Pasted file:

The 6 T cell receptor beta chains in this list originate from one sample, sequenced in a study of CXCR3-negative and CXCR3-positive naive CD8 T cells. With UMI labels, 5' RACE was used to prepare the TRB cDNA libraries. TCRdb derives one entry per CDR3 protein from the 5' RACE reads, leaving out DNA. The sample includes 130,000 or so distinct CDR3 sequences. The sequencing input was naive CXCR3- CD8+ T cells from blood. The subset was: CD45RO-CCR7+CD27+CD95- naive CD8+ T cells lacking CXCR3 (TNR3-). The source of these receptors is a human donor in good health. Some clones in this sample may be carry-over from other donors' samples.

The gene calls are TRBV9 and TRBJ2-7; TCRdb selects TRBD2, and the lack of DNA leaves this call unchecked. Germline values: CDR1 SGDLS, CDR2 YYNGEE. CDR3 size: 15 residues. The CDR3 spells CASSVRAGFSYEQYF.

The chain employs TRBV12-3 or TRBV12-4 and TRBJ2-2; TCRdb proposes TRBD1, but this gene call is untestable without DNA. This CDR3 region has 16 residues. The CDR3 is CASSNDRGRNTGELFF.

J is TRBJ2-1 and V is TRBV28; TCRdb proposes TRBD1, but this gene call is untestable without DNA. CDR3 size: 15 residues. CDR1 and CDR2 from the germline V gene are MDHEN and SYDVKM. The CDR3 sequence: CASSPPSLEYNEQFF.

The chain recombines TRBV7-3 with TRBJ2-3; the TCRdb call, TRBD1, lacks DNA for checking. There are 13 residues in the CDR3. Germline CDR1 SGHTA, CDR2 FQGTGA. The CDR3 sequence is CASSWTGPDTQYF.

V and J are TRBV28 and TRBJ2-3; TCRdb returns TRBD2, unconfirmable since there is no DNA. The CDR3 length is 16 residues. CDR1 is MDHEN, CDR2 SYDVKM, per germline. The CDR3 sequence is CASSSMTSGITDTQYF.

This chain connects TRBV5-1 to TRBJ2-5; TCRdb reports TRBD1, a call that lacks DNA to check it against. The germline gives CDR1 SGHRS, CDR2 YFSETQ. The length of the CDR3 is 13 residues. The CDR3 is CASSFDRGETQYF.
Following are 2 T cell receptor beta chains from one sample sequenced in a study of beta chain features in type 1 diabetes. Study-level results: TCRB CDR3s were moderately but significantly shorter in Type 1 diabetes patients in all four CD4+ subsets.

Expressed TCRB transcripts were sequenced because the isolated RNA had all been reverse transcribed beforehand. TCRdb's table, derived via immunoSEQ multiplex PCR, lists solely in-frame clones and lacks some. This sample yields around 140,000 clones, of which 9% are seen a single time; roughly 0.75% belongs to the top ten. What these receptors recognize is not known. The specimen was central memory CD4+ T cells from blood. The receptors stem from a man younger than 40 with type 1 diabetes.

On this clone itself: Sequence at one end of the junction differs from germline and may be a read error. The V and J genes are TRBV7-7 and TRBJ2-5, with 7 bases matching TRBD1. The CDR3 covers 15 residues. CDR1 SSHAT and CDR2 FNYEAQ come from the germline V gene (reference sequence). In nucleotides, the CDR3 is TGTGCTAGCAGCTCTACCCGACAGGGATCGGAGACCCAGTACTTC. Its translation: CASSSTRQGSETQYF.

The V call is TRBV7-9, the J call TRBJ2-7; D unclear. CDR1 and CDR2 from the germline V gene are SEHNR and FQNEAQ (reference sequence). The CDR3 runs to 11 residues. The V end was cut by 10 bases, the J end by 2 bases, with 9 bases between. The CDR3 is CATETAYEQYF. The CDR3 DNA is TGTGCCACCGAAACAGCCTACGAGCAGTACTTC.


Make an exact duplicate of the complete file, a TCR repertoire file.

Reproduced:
The 6 T cell receptor beta chains in this list originate from one sample, sequenced in a study of CXCR3-negative and CXCR3-positive naive CD8 T cells. With UMI labels, 5' RACE was used to prepare the TRB cDNA libraries. TCRdb derives one entry per CDR3 protein from the 5' RACE reads, leaving out DNA. The sample includes 130,000 or so distinct CDR3 sequences. The sequencing input was naive CXCR3- CD8+ T cells from blood. The subset was: CD45RO-CCR7+CD27+CD95- naive CD8+ T cells lacking CXCR3 (TNR3-). The source of these receptors is a human donor in good health. Some clones in this sample may be carry-over from other donors' samples.

The gene calls are TRBV9 and TRBJ2-7; TCRdb selects TRBD2, and the lack of DNA leaves this call unchecked. Germline values: CDR1 SGDLS, CDR2 YYNGEE. CDR3 size: 15 residues. The CDR3 spells CASSVRAGFSYEQYF.

The chain employs TRBV12-3 or TRBV12-4 and TRBJ2-2; TCRdb proposes TRBD1, but this gene call is untestable without DNA. This CDR3 region has 16 residues. The CDR3 is CASSNDRGRNTGELFF.

J is TRBJ2-1 and V is TRBV28; TCRdb proposes TRBD1, but this gene call is untestable without DNA. CDR3 size: 15 residues. CDR1 and CDR2 from the germline V gene are MDHEN and SYDVKM. The CDR3 sequence: CASSPPSLEYNEQFF.

The chain recombines TRBV7-3 with TRBJ2-3; the TCRdb call, TRBD1, lacks DNA for checking. There are 13 residues in the CDR3. Germline CDR1 SGHTA, CDR2 FQGTGA. The CDR3 sequence is CASSWTGPDTQYF.

V and J are TRBV28 and TRBJ2-3; TCRdb returns TRBD2, unconfirmable since there is no DNA. The CDR3 length is 16 residues. CDR1 is MDHEN, CDR2 SYDVKM, per germline. The CDR3 sequence is CASSSMTSGITDTQYF.

This chain connects TRBV5-1 to TRBJ2-5; TCRdb reports TRBD1, a call that lacks DNA to check it against. The germline gives CDR1 SGHRS, CDR2 YFSETQ. The length of the CDR3 is 13 residues. The CDR3 is CASSFDRGETQYF.
Following are 2 T cell receptor beta chains from one sample sequenced in a study of beta chain features in type 1 diabetes. Study-level results: TCRB CDR3s were moderately but significantly shorter in Type 1 diabetes patients in all four CD4+ subsets.

Expressed TCRB transcripts were sequenced because the isolated RNA had all been reverse transcribed beforehand. TCRdb's table, derived via immunoSEQ multiplex PCR, lists solely in-frame clones and lacks some. This sample yields around 140,000 clones, of which 9% are seen a single time; roughly 0.75% belongs to the top ten. What these receptors recognize is not known. The specimen was central memory CD4+ T cells from blood. The receptors stem from a man younger than 40 with type 1 diabetes.

On this clone itself: Sequence at one end of the junction differs from germline and may be a read error. The V and J genes are TRBV7-7 and TRBJ2-5, with 7 bases matching TRBD1. The CDR3 covers 15 residues. CDR1 SSHAT and CDR2 FNYEAQ come from the germline V gene (reference sequence). In nucleotides, the CDR3 is TGTGCTAGCAGCTCTACCCGACAGGGATCGGAGACCCAGTACTTC. Its translation: CASSSTRQGSETQYF.

The V call is TRBV7-9, the J call TRBJ2-7; D unclear. CDR1 and CDR2 from the germline V gene are SEHNR and FQNEAQ (reference sequence). The CDR3 runs to 11 residues. The V end was cut by 10 bases, the J end by 2 bases, with 9 bases between. The CDR3 is CATETAYEQYF. The CDR3 DNA is TGTGCCACCGAAACAGCCTACGAGCAGTACTTC.